Cadey Ratio f0ebe310be | ||
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cmd/jvozba | ||
LICENSE | ||
README.md | ||
go.mod | ||
jvozba.go | ||
jvozba_test.go | ||
lujvo.go | ||
lujvo_test.go | ||
zbasu.go | ||
zbasu_test.go |
README.md
jvozba
An O(n) implementation of the lujvo-making algorithm to save the world.
What's the big deal with O(n), anyway?
All the jvozba I've seen over the years are of exponential complexity (O(c^n), where 1 ≤ c ≤ 4), because the ‘algorithm’ they implement is basically collecting all possible combinations of rafsi in an array, mapping the array with a score function, and sorting. This means that prefixing an input tanru with just one bloti
will quadruple the time and memory it takes for the lujvo to compute. To put this into perspective: in order to find the lujvo for bloti bloti bloti bloti bloti bloti bloti bloti bloti bloti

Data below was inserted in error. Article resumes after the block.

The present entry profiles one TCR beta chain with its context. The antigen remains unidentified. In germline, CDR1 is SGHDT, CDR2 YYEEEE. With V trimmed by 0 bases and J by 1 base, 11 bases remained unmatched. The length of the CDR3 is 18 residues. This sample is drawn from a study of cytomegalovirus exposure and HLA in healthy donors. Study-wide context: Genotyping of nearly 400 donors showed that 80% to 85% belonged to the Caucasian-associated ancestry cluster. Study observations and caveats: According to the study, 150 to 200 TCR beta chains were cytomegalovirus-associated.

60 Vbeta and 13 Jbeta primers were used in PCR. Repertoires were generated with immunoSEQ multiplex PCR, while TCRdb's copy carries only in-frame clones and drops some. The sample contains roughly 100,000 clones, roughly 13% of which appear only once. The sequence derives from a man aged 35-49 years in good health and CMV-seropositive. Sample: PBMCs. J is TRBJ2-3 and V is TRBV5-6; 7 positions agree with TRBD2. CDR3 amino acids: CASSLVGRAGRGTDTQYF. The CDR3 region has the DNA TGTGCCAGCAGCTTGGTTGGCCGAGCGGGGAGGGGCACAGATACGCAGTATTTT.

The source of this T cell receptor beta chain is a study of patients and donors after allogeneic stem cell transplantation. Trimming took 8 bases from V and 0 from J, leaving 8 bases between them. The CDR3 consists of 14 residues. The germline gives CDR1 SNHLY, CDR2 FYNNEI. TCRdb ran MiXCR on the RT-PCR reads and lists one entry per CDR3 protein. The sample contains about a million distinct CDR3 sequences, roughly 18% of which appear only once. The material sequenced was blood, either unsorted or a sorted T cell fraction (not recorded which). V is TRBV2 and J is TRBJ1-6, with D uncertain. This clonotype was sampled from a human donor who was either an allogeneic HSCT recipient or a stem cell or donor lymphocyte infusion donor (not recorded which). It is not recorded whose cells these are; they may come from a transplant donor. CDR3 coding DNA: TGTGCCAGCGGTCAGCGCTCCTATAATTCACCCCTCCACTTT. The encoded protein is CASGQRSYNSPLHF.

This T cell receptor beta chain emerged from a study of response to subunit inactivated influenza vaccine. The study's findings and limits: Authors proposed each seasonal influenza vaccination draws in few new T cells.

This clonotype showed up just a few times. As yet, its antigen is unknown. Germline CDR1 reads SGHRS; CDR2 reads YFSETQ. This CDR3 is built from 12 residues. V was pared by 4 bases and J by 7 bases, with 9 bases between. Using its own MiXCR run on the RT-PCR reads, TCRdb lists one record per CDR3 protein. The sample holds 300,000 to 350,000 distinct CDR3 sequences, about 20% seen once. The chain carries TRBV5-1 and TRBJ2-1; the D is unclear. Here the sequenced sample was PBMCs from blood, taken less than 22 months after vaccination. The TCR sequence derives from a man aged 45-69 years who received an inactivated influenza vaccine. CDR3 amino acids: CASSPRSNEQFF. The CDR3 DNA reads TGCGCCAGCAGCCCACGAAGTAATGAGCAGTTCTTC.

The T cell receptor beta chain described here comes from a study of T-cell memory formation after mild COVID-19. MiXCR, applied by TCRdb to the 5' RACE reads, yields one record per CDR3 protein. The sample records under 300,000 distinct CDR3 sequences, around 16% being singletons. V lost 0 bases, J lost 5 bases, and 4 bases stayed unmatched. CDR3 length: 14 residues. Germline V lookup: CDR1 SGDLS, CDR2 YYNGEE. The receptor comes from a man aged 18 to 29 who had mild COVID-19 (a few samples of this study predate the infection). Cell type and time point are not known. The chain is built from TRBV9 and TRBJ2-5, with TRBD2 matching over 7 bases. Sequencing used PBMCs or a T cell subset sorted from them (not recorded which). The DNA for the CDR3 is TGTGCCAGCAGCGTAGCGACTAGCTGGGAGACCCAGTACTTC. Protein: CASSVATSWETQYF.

, the algorithm will have to call the score function a million times. Double the input length and your 32-bit machine will explode. (Or wake up the OOM killer.)
This jvozba, on the other hand, is linear in complexity, which means it can compute even a million-bloti
lujvo in about a second. ‘How does it achieve that?’, I hear you ask. Simply put, it goes through each tanru unit, keeping track of the best lujvo ‘so far’ alongside its score, with a separate tally for tosmabru words for soundness. There's a bunch more performance tweaks in the code – I encourage you to perhaps read it.
Usage
main.go
should give you an idea of how to use the (extremely simple) basic API. If you want to customise stuff, dig into the code and you should find the right procedures to call.